We see very few mappers created for discp copies. Are these mappers being allocated at the block level or at the file level? I.e., does a mapper copy a physical block or does it copy an entire logical file?
You can specify the number of mappers that will be used for the distcp job.
|-m <num_maps>||Maximum number of simultaneous copies||Specify the number of maps to copy data. Note that more maps may not necessarily improve throughput.|
If nothing is specified, the default should be 20 map tasks.
/* Default number of maps to use for DistCp */ public static final int DEFAULT_MAPS = 20;
Thanks for gettng back. Yes--I'm aware of the -m option, but it appears from the documentation that the mappers get a list of HDFS level files and work on these. I'm trying to find out if my understanding is accurate: that unlike a typical map reduce job that deals in single blocks or splits, the distcp maps each get the URI of an entire file or files to copy. Therefore, you might have hundreds of blocks, but if it's all one file, the same mapper will handle all. Is this the case?
Does a mapper copy a physical block or does it copy an entire logical file?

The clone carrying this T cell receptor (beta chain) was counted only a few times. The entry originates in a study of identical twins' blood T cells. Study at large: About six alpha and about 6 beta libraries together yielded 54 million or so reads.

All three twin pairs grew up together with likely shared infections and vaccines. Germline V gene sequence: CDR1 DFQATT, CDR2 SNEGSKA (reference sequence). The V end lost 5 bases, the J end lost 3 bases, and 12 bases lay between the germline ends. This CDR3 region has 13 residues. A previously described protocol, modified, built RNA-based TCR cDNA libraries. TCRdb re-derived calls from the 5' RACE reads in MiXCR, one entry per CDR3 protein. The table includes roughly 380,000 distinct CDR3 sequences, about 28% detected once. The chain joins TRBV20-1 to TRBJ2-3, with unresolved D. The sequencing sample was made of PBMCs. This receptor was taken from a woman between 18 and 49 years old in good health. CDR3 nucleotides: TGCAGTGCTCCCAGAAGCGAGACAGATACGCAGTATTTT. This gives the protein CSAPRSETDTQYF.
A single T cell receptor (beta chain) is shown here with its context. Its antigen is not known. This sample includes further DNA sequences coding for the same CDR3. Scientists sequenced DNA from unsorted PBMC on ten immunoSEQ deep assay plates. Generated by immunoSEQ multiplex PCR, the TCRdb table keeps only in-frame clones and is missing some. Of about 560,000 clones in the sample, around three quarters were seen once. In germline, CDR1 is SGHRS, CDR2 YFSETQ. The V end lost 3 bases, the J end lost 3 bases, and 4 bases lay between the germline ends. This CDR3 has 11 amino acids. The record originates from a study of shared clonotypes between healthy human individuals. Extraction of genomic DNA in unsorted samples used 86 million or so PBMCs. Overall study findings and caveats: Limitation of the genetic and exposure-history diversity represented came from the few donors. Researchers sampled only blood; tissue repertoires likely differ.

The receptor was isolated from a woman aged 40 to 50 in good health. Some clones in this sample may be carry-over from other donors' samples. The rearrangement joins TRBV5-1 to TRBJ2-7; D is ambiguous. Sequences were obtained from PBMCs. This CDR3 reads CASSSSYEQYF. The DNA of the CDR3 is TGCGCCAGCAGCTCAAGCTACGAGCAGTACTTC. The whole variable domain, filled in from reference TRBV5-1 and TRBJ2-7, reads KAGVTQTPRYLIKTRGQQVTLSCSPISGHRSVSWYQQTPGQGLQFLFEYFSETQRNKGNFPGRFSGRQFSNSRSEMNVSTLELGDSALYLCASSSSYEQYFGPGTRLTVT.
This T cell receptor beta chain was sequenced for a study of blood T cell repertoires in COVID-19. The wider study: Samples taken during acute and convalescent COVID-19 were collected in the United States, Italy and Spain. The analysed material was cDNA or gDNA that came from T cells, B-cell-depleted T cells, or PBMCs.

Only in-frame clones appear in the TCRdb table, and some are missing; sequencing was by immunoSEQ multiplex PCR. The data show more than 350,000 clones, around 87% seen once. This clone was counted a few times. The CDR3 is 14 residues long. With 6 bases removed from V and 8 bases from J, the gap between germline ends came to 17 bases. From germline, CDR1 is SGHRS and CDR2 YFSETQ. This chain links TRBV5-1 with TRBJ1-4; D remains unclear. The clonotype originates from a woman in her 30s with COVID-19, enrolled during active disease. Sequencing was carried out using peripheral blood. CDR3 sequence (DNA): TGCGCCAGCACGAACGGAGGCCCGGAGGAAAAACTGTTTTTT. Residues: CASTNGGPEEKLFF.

DistCp map tasks are responsible for copying a list of logical files. This differs from typical MapReduce processing, where each map task consumes an input split, which maps 1:1 (usually) to an individual block of an HDFS file. The reason for this is that DistCp needs to preserve not only the block data at the destination, but also the metadata that links an inode with a named path to all of those blocks. Therefore, DistCp needs to use APIs that operate at the file level, not the block level.
The overall architecture of DistCp is to generate what it calls a "copy listing", which is a list of files from the source that need to be copied to the destination, and then partition the work of copying the files in the copy listing to multiple mappers. The Apache documentation for DistCp contains more details on the policies involved in this partitioning.
It is possible that tuning the number of mappers as described in the earlier answer could improve throughput. Particularly for a large cluster at the source, I'd expect increasing the number of mappers to increase overall parallelism and leverage the NIC available on multiple nodes for the data transfer. It's difficult to give general advice on this though. It might take experimentation to tune it for the particular workload involved.